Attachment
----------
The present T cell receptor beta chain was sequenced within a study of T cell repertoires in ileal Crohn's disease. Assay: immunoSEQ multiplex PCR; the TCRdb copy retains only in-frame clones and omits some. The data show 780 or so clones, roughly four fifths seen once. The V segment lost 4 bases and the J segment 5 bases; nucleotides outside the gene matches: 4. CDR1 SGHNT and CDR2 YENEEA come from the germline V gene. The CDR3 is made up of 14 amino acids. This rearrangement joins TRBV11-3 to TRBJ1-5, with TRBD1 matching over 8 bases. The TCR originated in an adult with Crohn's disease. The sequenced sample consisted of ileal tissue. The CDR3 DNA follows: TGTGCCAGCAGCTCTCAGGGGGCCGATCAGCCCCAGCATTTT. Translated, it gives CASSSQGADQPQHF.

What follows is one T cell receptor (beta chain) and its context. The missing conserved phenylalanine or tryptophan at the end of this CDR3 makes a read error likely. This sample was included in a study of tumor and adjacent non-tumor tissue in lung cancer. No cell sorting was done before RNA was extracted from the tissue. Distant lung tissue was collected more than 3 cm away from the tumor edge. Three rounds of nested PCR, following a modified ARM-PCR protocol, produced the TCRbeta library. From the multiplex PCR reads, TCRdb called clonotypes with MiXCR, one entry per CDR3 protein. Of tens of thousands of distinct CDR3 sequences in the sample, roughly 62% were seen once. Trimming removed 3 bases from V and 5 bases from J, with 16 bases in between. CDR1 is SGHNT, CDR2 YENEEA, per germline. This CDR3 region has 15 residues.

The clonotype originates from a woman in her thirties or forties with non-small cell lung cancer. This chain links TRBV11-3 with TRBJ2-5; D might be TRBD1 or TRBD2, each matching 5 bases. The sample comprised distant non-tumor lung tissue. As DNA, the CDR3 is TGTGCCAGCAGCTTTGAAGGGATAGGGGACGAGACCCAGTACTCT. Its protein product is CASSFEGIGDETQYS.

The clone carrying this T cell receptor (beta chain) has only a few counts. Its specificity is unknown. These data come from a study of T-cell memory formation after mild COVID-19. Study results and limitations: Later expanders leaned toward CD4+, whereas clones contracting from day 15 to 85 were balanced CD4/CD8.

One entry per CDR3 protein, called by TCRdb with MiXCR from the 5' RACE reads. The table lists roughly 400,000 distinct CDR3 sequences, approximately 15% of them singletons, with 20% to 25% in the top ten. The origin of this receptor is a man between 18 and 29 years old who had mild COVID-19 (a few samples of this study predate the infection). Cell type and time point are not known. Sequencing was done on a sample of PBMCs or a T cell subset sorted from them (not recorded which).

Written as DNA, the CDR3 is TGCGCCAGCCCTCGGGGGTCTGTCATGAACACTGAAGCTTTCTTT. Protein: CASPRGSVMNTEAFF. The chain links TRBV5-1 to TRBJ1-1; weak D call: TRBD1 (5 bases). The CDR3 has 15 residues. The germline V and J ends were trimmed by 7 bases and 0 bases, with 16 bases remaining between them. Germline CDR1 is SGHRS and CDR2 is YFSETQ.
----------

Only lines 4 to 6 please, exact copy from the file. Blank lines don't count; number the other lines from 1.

The clone carrying this T cell receptor (beta chain) has only a few counts. Its specificity is unknown. These data come from a study of T-cell memory formation after mild COVID-19. Study results and limitations: Later expanders leaned toward CD4+, whereas clones contracting from day 15 to 85 were balanced CD4/CD8.

One entry per CDR3 protein, called by TCRdb with MiXCR from the 5' RACE reads. The table lists roughly 400,000 distinct CDR3 sequences, approximately 15% of them singletons, with 20% to 25% in the top ten. The origin of this receptor is a man between 18 and 29 years old who had mild COVID-19 (a few samples of this study predate the infection). Cell type and time point are not known. Sequencing was done on a sample of PBMCs or a T cell subset sorted from them (not recorded which).

Written as DNA, the CDR3 is TGCGCCAGCCCTCGGGGGTCTGTCATGAACACTGAAGCTTTCTTT. Protein: CASPRGSVMNTEAFF. The chain links TRBV5-1 to TRBJ1-1; weak D call: TRBD1 (5 bases). The CDR3 has 15 residues. The germline V and J ends were trimmed by 7 bases and 0 bases, with 16 bases remaining between them. Germline CDR1 is SGHRS and CDR2 is YFSETQ.